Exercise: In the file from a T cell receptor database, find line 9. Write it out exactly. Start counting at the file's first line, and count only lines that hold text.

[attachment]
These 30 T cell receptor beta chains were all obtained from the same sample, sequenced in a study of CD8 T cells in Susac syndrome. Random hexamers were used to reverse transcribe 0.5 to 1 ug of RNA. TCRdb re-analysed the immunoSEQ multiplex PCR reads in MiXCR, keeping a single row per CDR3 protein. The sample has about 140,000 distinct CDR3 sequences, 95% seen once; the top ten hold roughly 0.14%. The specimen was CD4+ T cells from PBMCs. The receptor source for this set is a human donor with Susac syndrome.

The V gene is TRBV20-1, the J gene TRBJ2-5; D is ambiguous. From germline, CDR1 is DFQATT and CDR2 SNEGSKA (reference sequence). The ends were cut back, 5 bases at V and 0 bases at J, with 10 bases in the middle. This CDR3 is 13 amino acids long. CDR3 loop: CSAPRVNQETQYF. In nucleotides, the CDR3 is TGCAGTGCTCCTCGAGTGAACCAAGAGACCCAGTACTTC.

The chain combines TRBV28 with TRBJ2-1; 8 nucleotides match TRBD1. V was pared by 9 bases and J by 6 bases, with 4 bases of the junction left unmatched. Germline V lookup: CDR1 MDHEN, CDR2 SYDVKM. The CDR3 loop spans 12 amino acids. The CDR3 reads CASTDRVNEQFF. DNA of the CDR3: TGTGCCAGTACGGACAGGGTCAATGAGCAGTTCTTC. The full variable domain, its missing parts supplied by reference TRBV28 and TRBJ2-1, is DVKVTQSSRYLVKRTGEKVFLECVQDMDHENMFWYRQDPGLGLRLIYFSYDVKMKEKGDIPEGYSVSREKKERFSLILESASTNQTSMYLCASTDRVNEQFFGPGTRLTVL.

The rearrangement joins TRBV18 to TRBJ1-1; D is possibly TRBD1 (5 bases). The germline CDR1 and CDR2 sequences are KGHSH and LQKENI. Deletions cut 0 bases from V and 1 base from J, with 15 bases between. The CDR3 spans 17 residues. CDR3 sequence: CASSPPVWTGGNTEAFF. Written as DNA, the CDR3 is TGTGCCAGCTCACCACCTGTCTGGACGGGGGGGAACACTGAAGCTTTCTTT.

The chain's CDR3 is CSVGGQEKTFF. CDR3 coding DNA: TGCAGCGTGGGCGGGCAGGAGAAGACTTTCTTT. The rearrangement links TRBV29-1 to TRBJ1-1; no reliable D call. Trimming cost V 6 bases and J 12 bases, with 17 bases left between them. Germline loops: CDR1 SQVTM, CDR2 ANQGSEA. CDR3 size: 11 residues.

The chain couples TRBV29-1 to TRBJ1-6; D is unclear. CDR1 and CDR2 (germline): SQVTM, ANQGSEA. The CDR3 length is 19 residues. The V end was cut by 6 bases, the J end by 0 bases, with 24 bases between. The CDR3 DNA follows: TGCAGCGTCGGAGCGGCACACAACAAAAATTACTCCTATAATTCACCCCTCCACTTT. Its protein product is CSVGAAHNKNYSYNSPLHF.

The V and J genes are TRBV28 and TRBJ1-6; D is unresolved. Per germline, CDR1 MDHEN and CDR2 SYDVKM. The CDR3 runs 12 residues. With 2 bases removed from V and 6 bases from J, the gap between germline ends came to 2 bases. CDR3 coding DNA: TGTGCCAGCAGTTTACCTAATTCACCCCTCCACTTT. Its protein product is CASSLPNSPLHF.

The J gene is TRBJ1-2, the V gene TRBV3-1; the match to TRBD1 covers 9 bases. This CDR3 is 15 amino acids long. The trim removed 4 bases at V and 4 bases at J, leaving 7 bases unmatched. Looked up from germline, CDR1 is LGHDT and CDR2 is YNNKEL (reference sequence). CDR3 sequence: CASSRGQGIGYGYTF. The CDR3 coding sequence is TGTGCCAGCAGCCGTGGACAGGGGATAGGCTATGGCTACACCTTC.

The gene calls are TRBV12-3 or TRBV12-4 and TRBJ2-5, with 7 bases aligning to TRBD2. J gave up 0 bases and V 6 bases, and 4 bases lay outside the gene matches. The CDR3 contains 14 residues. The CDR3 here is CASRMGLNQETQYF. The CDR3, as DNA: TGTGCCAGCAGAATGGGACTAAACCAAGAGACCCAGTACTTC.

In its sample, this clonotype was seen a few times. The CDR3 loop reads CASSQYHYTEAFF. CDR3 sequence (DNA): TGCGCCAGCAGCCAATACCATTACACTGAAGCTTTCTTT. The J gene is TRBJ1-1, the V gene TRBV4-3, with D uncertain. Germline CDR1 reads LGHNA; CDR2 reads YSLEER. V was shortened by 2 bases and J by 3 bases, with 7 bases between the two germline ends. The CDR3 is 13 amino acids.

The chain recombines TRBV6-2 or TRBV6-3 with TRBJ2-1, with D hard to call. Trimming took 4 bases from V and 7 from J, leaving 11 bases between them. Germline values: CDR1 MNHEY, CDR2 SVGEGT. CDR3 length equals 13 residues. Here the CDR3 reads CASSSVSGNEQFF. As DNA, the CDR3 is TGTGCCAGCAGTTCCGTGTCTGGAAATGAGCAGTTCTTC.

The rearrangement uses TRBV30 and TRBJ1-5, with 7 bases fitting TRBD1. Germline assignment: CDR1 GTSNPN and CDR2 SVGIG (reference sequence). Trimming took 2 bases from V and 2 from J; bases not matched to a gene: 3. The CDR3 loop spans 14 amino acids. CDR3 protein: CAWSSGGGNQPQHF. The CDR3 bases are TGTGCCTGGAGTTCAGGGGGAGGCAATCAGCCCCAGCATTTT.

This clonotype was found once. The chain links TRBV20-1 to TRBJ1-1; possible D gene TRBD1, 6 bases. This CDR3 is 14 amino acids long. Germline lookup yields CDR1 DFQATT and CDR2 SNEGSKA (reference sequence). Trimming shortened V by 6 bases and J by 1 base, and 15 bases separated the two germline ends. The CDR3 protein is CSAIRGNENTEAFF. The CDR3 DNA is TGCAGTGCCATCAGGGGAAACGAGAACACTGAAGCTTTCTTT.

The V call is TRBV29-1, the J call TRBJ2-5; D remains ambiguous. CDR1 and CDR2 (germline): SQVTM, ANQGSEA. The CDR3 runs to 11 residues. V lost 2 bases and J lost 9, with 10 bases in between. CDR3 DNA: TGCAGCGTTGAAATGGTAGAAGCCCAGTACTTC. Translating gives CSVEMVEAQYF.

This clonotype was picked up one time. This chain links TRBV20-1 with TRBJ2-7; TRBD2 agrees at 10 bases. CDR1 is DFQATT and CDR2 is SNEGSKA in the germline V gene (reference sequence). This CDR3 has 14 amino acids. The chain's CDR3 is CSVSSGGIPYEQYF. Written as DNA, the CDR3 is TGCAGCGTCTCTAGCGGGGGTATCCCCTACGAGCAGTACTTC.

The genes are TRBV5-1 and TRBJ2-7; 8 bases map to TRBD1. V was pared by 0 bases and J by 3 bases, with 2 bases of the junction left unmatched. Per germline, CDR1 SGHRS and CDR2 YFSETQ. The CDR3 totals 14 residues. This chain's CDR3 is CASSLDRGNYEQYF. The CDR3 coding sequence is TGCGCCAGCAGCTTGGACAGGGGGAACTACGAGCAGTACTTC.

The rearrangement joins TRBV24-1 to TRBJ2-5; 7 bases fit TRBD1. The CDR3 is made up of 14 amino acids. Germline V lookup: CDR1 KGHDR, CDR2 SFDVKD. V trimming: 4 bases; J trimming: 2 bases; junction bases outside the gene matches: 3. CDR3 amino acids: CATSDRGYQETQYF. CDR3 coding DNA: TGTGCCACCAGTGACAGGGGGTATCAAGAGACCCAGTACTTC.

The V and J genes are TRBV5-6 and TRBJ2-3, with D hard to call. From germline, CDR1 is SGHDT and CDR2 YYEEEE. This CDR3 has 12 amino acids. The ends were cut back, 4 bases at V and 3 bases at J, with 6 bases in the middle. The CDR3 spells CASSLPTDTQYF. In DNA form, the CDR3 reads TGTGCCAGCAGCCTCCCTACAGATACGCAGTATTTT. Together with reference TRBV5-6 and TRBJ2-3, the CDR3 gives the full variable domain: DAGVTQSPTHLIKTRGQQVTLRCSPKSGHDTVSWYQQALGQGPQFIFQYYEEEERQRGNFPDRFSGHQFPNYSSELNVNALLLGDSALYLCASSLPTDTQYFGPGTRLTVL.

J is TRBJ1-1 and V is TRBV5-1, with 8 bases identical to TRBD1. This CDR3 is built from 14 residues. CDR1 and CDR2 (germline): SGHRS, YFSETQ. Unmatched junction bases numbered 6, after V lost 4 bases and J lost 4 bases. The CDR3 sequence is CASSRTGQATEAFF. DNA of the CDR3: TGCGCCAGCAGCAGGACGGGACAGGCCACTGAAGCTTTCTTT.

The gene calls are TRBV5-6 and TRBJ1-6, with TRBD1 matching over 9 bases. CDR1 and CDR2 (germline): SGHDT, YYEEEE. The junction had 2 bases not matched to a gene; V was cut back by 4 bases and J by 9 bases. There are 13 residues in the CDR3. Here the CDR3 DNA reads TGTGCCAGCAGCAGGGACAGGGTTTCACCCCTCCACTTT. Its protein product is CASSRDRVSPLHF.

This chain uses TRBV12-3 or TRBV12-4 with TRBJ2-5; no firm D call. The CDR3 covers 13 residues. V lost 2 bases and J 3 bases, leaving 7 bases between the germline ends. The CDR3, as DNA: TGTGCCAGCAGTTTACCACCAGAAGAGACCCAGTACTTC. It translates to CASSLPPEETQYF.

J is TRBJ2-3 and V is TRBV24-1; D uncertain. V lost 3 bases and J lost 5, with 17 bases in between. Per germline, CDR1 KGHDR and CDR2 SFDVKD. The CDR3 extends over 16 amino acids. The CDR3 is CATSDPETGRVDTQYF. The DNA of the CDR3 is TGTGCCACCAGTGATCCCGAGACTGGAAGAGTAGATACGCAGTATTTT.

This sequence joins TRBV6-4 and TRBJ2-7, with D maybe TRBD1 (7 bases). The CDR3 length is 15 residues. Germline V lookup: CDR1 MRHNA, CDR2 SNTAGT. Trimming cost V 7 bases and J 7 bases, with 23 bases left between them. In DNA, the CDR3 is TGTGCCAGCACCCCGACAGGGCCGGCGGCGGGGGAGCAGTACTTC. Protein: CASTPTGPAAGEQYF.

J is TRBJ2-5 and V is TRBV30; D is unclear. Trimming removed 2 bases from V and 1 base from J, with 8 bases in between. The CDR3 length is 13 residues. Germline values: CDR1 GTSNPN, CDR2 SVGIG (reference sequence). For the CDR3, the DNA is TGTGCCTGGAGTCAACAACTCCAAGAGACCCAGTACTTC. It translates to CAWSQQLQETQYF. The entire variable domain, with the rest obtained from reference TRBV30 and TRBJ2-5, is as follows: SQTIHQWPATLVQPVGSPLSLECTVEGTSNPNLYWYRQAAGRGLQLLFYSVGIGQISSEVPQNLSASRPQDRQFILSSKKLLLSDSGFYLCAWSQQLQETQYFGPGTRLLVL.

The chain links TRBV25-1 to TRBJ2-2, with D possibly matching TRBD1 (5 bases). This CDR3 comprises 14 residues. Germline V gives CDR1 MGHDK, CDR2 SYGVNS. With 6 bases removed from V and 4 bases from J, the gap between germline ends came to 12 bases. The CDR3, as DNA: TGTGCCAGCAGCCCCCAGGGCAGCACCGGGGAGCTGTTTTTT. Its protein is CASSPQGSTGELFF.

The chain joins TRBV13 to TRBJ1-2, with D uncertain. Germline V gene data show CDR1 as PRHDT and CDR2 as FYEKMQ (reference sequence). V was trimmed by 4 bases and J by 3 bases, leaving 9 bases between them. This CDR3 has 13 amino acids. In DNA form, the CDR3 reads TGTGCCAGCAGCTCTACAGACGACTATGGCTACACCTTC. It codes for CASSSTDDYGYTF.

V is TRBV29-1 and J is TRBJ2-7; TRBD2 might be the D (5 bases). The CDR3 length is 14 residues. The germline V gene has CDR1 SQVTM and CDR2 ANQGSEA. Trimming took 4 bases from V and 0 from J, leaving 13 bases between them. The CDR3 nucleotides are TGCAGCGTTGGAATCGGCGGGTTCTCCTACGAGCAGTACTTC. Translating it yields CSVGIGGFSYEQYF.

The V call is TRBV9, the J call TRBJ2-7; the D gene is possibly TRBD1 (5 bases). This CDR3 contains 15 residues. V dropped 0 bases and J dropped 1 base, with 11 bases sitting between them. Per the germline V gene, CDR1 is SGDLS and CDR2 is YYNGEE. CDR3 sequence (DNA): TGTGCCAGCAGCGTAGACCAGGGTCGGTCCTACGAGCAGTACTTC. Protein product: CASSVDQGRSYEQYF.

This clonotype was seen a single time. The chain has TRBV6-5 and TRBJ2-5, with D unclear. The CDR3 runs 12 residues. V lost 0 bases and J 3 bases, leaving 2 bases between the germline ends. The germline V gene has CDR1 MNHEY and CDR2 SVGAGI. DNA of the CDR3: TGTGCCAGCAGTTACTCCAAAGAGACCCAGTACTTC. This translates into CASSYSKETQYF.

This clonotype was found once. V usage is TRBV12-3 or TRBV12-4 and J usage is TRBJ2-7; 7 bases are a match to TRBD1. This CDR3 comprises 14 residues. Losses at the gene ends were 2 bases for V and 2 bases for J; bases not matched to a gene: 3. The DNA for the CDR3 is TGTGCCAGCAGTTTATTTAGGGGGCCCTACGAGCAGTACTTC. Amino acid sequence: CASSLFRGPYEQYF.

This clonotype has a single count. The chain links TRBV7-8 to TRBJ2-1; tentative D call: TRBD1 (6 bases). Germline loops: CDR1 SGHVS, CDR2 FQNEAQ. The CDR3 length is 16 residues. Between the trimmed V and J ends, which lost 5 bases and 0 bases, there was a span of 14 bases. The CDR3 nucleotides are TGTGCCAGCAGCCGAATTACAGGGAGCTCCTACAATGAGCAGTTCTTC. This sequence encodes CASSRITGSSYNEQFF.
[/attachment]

The gene calls are TRBV12-3 or TRBV12-4 and TRBJ2-5, with 7 bases aligning to TRBD2. J gave up 0 bases and V 6 bases, and 4 bases lay outside the gene matches. The CDR3 contains 14 residues. The CDR3 here is CASRMGLNQETQYF. The CDR3, as DNA: TGTGCCAGCAGAATGGGACTAAACCAAGAGACCCAGTACTTC.